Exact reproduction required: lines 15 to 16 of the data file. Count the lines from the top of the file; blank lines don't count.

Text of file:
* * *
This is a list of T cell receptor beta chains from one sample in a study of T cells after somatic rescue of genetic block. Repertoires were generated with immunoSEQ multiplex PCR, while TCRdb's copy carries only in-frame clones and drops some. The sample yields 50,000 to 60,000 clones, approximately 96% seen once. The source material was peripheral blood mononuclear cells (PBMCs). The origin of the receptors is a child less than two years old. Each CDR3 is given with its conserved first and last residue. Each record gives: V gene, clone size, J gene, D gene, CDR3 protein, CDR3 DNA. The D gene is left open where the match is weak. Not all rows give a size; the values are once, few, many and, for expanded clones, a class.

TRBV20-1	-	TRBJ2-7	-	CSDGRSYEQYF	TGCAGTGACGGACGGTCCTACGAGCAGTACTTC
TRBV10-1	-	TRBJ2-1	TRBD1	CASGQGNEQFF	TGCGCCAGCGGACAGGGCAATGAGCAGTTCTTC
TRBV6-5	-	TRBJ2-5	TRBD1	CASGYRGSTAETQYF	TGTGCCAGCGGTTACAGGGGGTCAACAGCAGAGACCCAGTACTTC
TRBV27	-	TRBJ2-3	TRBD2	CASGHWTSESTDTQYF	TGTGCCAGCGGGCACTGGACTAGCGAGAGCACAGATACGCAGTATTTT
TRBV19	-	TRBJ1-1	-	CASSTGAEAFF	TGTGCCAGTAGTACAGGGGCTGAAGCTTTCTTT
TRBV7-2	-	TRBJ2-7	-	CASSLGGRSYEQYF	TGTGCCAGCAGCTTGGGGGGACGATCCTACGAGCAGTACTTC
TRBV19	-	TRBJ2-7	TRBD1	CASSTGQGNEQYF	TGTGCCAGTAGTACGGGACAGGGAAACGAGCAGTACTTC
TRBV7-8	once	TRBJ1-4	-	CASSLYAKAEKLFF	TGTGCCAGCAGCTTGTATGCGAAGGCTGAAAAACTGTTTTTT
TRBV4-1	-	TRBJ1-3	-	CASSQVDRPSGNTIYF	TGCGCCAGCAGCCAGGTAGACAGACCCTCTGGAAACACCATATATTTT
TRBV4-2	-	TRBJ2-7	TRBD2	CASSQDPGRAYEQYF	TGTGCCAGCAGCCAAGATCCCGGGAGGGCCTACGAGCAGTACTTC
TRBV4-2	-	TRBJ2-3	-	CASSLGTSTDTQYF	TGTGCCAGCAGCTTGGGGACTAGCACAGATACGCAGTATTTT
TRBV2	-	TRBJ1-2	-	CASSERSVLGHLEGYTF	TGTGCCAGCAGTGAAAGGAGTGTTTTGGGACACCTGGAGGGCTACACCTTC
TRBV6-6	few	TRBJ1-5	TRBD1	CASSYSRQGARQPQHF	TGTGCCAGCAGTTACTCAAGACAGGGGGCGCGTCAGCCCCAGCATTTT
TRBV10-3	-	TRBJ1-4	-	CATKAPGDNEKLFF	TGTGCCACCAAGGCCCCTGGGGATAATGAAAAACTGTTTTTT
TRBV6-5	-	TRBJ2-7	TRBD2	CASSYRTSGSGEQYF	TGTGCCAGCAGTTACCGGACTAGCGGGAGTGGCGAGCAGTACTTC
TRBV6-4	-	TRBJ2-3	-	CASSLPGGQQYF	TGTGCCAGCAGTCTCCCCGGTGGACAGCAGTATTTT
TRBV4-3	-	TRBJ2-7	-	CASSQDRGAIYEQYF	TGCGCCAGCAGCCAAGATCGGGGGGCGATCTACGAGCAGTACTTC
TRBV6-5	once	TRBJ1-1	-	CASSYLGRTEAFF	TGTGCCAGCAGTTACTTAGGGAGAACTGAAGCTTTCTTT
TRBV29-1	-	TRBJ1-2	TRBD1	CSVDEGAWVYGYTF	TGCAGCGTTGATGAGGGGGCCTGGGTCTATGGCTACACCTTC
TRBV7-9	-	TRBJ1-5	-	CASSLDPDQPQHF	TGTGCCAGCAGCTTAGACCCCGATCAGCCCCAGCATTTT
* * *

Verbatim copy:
TRBV10-3	-	TRBJ1-4	-	CATKAPGDNEKLFF	TGTGCCACCAAGGCCCCTGGGGATAATGAAAAACTGTTTTTT
TRBV6-5	-	TRBJ2-7	TRBD2	CASSYRTSGSGEQYF	TGTGCCAGCAGTTACCGGACTAGCGGGAGTGGCGAGCAGTACTTC